Role Model


I thought yoga was relaxing!
I thought yoga was relaxing!

For well over a decade I worked with high risk youth within a three county radius of my home town. It provided invaluable insight into the lives of others. I witnessed tragedy and success among many of the families that I worked with on a daily basis for close to 12 years.

My small town has one very sad statistic. Nearly 70% of our children are in single parent households and the responsibility overwhelming falls on the shoulders of young single women. I was one of those children and to put it mildly my family was extremely dysfunctional. That was my catalyst. That was the foundation that pushed me into working with high risk youth. Somehow through all the bad decisions I had made I had arrived on the other side in one piece and wanted to reach out to kids who may be going through difficult circumstances themselves.

Ironically I had no idea at the time that this career path would be one of the early influences in my familys decision to homeschool. The role of the parent was evident to both my wife and myself.

I have often wondered how one can be a successful role model when one is constantly evolving as a human being themselves? We may argue that it is the choices we make and promote but as we all know there are a number of roads that lead to enlightenment.

I was around twelve when my parents separated so there was some opportunity for a male influence in my life but for the most part being a father, better yet being a good father, has required a lot of on the job training. I now know that proudly declaring a new tradition such as one night a year we will be eating cake and ice cream for supper is a bad idea. Truth be told I knew it was a bad idea after the third mouthful of sugar made their pupils dilate to the size of quarters and they went into a blood lust sugar frenzy. I have also learned that when you have three children under the age of seven that if things get really quiet chances are something really bad is happening. I have found that when you are changing a diaper whose contents have migrated up the back of your child that your cat and dog will simultaneously vomit on different areas of the carpet. (True story).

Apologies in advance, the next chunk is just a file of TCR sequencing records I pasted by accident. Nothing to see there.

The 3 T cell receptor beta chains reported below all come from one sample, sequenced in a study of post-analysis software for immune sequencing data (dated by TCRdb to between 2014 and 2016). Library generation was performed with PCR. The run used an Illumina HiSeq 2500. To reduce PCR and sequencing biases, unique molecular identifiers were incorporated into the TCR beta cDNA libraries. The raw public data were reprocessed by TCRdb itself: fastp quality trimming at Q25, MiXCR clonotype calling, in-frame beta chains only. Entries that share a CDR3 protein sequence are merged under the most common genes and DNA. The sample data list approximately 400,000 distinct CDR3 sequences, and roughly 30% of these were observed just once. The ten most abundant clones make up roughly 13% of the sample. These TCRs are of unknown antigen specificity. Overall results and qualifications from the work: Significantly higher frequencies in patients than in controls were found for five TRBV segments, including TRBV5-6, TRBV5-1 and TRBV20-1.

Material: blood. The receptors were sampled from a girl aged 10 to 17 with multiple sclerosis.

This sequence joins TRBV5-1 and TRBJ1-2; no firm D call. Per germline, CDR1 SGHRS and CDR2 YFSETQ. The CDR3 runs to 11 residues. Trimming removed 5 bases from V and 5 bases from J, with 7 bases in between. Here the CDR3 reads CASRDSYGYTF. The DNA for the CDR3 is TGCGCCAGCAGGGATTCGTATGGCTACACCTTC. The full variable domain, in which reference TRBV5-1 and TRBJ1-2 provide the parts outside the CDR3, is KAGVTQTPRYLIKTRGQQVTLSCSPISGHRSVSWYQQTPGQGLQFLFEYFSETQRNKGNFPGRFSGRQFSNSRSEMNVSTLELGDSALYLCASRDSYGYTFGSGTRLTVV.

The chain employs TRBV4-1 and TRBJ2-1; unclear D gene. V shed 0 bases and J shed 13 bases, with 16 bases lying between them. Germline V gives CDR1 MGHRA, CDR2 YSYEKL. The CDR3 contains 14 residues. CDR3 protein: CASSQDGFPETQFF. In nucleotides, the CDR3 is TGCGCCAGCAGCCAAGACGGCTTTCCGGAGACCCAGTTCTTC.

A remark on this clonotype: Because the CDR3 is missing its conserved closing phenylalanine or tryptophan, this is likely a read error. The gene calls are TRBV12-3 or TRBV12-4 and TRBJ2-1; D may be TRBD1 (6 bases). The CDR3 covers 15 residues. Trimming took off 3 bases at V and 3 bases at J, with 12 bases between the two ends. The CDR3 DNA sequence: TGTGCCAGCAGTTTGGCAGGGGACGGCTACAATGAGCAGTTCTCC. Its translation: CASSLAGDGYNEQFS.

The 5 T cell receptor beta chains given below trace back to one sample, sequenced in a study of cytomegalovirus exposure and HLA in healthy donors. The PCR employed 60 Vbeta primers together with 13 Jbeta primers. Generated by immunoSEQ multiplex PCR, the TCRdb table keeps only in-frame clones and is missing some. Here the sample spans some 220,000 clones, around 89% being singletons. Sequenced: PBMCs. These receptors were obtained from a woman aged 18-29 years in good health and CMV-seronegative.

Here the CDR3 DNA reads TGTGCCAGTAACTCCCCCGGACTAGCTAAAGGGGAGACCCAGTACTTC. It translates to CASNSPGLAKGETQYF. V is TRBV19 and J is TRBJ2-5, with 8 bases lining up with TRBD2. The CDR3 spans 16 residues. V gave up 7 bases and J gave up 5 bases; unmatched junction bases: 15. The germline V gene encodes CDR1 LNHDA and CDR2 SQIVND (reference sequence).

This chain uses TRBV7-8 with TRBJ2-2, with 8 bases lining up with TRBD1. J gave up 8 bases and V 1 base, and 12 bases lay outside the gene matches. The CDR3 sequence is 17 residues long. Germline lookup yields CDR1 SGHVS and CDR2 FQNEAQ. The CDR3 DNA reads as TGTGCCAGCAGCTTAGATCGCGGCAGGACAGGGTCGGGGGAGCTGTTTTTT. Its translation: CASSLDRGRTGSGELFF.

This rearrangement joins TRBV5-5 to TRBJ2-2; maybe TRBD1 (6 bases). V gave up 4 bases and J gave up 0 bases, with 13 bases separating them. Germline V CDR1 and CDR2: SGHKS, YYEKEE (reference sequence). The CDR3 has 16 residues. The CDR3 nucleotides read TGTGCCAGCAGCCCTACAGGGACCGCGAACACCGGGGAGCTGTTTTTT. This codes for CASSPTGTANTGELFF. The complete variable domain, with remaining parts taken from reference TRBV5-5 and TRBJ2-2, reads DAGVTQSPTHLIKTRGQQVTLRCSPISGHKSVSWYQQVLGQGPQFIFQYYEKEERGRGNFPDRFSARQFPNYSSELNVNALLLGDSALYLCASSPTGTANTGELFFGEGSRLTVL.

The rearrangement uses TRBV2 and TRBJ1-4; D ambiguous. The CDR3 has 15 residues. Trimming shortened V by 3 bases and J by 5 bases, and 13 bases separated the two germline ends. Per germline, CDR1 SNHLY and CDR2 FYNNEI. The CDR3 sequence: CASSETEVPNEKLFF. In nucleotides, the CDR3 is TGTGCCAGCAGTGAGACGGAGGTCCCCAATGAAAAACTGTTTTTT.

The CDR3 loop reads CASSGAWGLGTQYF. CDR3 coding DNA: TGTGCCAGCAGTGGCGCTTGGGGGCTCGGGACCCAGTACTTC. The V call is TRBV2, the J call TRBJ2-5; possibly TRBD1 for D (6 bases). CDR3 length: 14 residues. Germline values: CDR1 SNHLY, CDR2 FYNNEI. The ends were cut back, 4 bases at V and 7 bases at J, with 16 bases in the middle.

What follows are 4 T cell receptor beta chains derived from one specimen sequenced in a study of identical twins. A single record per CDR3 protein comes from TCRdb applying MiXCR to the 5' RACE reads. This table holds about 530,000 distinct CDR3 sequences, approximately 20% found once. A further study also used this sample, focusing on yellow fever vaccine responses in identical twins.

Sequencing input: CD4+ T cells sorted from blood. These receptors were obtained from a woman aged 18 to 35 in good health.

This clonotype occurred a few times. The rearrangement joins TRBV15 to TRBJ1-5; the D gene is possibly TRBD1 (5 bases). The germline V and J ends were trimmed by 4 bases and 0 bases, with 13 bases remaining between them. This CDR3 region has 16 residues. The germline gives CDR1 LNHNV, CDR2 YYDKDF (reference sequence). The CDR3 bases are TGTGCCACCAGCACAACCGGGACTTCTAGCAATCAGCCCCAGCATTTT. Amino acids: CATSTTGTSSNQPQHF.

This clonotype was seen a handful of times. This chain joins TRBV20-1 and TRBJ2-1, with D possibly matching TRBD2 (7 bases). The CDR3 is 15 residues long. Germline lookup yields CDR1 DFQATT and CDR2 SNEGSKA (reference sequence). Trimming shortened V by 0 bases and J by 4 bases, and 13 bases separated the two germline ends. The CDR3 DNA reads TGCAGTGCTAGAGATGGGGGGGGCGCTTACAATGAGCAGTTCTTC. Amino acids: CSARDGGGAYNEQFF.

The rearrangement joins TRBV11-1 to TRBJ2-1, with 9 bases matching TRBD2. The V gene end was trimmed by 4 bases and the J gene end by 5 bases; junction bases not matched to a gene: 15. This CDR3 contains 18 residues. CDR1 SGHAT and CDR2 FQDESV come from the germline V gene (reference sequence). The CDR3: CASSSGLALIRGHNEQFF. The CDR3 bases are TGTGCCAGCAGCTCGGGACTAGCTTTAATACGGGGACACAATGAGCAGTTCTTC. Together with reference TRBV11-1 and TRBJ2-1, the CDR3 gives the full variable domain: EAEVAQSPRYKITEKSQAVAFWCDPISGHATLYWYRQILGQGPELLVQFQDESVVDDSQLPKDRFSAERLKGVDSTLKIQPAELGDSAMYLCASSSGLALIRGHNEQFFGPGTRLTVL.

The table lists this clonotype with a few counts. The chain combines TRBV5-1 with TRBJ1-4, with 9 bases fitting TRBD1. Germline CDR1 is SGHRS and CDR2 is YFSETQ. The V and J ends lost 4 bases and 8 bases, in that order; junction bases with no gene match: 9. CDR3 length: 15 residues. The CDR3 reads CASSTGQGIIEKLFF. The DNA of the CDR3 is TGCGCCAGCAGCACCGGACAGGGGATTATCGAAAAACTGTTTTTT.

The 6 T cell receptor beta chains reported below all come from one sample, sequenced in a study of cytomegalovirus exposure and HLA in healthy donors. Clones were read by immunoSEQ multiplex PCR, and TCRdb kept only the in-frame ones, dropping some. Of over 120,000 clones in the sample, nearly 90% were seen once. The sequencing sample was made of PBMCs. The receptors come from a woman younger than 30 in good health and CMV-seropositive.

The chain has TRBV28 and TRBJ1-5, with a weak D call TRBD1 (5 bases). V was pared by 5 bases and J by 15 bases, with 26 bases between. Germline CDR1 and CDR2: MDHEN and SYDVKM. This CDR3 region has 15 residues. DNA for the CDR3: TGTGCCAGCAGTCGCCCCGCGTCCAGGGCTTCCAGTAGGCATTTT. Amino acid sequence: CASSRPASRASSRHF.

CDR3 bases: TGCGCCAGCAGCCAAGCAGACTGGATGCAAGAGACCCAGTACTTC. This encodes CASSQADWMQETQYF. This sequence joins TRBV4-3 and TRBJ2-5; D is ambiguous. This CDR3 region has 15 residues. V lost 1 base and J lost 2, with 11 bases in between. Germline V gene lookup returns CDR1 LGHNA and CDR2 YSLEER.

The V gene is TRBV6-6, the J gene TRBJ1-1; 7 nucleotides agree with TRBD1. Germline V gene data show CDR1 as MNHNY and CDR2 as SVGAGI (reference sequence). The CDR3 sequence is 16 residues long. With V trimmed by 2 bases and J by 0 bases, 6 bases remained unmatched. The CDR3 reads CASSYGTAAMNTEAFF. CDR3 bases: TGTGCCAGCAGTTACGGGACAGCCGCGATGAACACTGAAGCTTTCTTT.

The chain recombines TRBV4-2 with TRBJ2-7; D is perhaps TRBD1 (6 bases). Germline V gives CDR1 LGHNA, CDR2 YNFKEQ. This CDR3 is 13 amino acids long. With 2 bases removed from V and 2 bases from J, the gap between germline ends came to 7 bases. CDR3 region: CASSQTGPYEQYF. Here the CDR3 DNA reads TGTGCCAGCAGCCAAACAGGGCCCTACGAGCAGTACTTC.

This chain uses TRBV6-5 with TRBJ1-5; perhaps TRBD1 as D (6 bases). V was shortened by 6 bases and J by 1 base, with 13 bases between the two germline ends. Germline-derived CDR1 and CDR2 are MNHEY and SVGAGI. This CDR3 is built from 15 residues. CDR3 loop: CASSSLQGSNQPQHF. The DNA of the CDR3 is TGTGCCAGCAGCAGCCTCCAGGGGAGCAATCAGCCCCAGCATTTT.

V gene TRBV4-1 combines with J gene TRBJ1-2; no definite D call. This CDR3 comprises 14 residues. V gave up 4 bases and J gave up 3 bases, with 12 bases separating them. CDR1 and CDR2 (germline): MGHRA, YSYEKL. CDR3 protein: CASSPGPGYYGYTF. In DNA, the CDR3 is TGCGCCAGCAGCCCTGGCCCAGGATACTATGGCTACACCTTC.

My biggest goal as a parent has been to show my children that I love them. Some just take that as par for the course but it is a rare gem these days. Take it from someone who has worked with troubled youth and their parents directly. I have this notion that if I provide them with enough encouragement and hugs that they will have the confidence to accomplish their hearts desire. That is the key, what they desire, not what I desire.

I am far from perfect. I raise my voice when it is unnecessary at times. I debate meaningless subjects with full conviction when I could just walk away. I am talking in particular about the great “M&M for breakfast debate” of 2011. But I am aware of my faults and yearn to be the best parent I can. I have a personal motto that I try to remember while weathering a storm of tears and permanent marker wall art, “I am the example.”

I try to remember that the way I react to a situation is going to leave a lasting impression. Whether that means turning the other cheek while I roll around in pain after stepping on a lego or complimenting the dedication involved in not changing ones underwear for days on end. Maybe this means pretending I don’t notice there seemed to be a mass exodus of jelly beans in the cupboard since the last time I looked, five minutes ago.

I’m careful not to take too much credit for my childrens behavior. I tend to think part of it is that they are just genuinely nice people. Another part of me realizes they have an amazing mother who leads by example in the home and in the community. There is a part of me that feels my own self realization is blooming simply from parenthood. Maybe at the end of the day they are the ones setting the example and I am open enough to listen to their monumental lectures delivered with the unrestrained passion of youth.

Tobias Whitaker also blogs for Mother Earth News and Grit Magazine. You can also find him on Facebook at Seed To Harvest: Bossy Hen Homestead which is a central location for his homesteading blogs and his homeschooling blog, A Mile In Her Shoes: Tales Of A Stay-At Home Dad .  

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2 thoughts on “Role Model

  1. Wise words. Kids don’t need us to be perfect people who never have a bad day. It is the sum of thousands and thousands of interactions over many years.

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